incurred huge expenses for maintenances of his parents.

In the decision of SectionJasbir Kaur Sehgal (Smt.) vs. District Judge,

Dehradun Ors., reported in (1997) 7 SCC 7 the Hon’ble Apex Court held

that no set formula can be laid down for fixing the amount of

maintenance. It must, in the very nature of things, depend on the facts

and circumstances of each case. Some scope for leverage can, however, be

always there. The court has to consider the status of the parties, their

respective needs, the capacity of the husband to pay having regard to his

reasonable expenses for his own maintenance and for the maintenance of

those he is obliged under the law to maintain, including statutory

deductions. The amount of maintenance fixed for the wife should be such

as she can live in reasonable comfort, considering her status and the mode

of life she was used to when she lived with her husband and also that she
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does not feel handicapped in the prosecution of her case. At the same

time, the amount so fixed cannot be excessive or extortionate.

The Delhi High Court in SectionRadhika Narang v. Karun Raj

Narang reported at 2009 (1) DMC 814 (Delhi) held that the purpose of

providing maintenance is to secure a wife as far as possible the status and

facilities enjoyed by her prior to her separation from her husband. The

determination of the maintenance allowance not being governed by any

rigid or inflexible rule, gives wide power and discretion to the Court to do

justice. For the purpose of fixation of the quantum, the status of the

husband as well as the status of the wife are to be taken into

consideration. Perceptibility of the income is not the test. The requirement

is potentiality. In spite of absence of any documentary evidence to prove

the monthly income of the husband, the Court can award maintenance

allowance in order to do justice keeping in mind the social reality and the

nature of the work of the husband. Moreover, there can be an

enhancement of maintenance allowance due to change in the

circumstance which includes rise in the cost of living and increase of

earning of the husband. (SectionNarayan Chandra Das v. Geeta Rani Das reported

at 2006 (2) CLT 85 (HC).

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SectionThe Act does not prescribe any formula to be applied in determining

the quantum of alimony pendente lite. SectionIn Soma Chowdhury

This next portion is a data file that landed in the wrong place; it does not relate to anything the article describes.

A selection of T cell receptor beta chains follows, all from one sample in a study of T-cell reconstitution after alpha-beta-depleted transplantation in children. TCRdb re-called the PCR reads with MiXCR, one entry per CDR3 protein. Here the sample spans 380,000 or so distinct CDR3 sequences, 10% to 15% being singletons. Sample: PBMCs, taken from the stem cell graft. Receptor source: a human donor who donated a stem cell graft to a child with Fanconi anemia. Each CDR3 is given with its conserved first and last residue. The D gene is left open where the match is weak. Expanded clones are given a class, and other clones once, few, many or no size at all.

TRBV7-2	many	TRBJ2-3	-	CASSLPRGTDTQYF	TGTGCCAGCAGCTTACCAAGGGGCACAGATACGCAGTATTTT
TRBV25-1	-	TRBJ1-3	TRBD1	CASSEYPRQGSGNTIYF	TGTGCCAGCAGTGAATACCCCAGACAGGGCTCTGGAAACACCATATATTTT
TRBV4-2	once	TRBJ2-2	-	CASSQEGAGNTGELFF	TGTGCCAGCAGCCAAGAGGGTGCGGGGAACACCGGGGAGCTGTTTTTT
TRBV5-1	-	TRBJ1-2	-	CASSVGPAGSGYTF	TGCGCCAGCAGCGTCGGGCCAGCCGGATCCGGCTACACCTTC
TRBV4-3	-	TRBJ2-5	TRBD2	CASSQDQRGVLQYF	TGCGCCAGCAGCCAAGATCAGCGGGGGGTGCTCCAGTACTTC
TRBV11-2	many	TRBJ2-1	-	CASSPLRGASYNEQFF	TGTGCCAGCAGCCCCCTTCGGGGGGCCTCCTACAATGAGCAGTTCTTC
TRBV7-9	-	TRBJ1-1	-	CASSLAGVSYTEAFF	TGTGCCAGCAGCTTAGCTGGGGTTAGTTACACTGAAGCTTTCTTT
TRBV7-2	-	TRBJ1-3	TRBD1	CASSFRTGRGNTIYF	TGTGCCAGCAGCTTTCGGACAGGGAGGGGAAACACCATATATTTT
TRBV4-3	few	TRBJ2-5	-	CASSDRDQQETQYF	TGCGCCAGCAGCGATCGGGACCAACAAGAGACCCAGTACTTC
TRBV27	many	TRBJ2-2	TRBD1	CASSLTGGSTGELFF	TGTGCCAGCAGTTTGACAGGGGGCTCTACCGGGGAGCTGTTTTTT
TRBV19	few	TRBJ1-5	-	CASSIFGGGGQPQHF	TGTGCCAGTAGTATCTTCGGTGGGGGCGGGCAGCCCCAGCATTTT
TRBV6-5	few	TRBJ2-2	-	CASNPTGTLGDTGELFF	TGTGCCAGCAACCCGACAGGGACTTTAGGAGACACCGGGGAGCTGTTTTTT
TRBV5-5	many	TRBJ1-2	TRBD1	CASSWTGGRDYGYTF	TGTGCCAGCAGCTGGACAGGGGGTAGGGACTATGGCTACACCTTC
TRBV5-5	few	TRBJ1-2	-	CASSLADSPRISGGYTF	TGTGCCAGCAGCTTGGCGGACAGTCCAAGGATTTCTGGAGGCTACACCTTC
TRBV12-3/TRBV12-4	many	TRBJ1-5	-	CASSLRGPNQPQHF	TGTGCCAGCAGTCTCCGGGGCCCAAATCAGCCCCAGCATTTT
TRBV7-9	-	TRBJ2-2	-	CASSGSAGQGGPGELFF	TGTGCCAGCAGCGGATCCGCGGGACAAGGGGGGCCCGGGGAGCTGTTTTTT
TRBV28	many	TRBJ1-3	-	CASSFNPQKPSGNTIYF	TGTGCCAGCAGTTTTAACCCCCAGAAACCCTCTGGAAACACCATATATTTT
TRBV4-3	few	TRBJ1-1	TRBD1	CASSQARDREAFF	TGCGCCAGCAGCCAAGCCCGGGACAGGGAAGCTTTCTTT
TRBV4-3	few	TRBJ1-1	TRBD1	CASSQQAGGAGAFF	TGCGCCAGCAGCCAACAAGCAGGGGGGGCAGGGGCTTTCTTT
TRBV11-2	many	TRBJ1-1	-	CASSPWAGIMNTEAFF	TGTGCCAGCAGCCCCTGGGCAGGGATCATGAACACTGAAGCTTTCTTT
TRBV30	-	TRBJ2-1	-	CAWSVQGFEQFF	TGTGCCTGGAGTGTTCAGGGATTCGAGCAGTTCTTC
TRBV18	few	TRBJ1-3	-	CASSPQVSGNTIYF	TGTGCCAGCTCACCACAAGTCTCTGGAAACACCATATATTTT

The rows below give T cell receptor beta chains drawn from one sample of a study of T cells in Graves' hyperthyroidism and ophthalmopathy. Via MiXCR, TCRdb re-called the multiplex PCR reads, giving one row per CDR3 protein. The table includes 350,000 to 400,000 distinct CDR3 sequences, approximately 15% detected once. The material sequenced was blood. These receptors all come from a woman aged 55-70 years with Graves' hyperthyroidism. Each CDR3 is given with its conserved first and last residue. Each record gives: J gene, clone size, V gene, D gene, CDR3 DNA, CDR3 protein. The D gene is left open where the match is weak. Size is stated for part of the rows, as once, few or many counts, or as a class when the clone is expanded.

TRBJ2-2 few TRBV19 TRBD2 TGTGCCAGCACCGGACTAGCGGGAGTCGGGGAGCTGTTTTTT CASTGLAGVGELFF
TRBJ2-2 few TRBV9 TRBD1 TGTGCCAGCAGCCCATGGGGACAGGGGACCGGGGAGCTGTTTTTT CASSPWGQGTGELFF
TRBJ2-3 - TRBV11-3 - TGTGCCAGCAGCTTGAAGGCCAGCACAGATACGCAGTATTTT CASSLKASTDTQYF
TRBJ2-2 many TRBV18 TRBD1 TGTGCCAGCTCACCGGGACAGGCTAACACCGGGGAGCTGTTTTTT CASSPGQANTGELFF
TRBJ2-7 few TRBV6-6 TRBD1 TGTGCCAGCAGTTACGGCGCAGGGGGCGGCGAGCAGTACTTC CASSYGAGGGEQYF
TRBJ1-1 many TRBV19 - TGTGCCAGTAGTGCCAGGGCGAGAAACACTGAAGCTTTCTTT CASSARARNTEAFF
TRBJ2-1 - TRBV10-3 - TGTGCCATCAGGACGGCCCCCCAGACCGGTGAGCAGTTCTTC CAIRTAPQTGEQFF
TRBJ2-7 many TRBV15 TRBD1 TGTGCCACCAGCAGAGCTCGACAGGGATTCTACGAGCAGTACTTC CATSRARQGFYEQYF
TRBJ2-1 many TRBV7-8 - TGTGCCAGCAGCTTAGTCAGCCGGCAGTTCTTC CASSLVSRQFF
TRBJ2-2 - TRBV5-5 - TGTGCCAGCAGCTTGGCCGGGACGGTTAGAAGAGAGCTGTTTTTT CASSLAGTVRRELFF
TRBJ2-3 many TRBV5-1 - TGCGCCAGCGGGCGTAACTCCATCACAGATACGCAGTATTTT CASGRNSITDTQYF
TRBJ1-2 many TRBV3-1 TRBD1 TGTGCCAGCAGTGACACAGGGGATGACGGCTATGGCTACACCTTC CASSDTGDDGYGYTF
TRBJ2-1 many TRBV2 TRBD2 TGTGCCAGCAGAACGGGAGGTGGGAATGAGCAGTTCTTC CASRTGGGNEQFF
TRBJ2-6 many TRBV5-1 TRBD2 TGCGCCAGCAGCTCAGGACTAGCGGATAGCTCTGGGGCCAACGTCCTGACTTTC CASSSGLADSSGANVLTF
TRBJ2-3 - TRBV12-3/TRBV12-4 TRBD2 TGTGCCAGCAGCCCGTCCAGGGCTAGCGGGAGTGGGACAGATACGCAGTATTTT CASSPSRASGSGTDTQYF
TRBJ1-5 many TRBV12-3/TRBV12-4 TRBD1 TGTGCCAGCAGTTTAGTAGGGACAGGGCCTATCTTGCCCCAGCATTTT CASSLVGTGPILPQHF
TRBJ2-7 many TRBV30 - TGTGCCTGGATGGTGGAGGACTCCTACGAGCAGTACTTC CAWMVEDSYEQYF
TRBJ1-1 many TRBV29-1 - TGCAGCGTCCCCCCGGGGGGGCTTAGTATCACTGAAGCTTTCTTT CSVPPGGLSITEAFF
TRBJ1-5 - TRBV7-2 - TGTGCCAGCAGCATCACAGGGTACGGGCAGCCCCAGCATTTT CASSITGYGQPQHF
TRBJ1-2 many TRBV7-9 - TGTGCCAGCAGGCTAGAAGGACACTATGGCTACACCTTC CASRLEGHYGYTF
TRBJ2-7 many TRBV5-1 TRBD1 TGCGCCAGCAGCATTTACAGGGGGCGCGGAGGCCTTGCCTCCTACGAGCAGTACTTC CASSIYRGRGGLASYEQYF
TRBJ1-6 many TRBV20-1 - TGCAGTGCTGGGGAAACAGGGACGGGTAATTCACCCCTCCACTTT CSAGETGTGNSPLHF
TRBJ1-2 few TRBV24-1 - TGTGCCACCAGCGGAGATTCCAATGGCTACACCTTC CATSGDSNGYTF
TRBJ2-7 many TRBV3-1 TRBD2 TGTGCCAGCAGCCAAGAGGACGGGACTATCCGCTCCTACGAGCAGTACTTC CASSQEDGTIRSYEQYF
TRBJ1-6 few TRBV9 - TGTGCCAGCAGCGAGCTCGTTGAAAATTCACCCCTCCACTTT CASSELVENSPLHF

(Sarkar) v. Pradip Kumar Chowdhury reported at 2009 (1) CHN 282 it was

observed:‐

“It is now settled law that the amount of alimony pendente lite
should vary between one‐third and one‐fifth of the income of the earning
spouse depending upon the facts and circumstances of the case.”

The Honʹble Supreme Court in the case of SectionDr. Kulbhushan

Kunwar v. Raj Kumari, AIR 1971 Supreme Court 234 approved the

principle enunciated in SectionMt. Ekradeshwari v. Homeshwar, AIR 1929 PC

128 that maintenance depends upon a gathering together of all the facts of

the situation, the income of the parties, a survey of the conditions and

necessities, regard being had to the scale and mode of living, and to the

age, habits wants and class of life of the parties. The Honʹble Supreme

Court in the case of SectionMangat Mal v. Punni Devi, 1995 (3) RRR 632: (1995) 6

SCC 88 held as follows:‐

“Maintenance, necessarily must encompass a provision for
residence. Maintenance is given so that the lady can live in the
manner, more or less, to which she was accustomed. The concept of
maintenance must, therefore, include provision for food and
clothing and the like and take into account the basic need of a roof
over the head.”

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The Honʹble Supreme Court in the case of SectionMaharani

Kesarkunverba v. I.T. Commissioner, AIR 1960 Supreme Court 1343, held

that maintenance must vary according to the position and status of a

person. It does not only mean food and raiment.

Under such circumstances, the order impugned does not merit

any interference and the same is upheld.

The revisional application is, thus, dismissed.

There will be, however, no order as to costs.

Urgent photostat certified copy of this order, if applied for, be

given to the parties on priority basis.

(Shampa Sarkar, J.)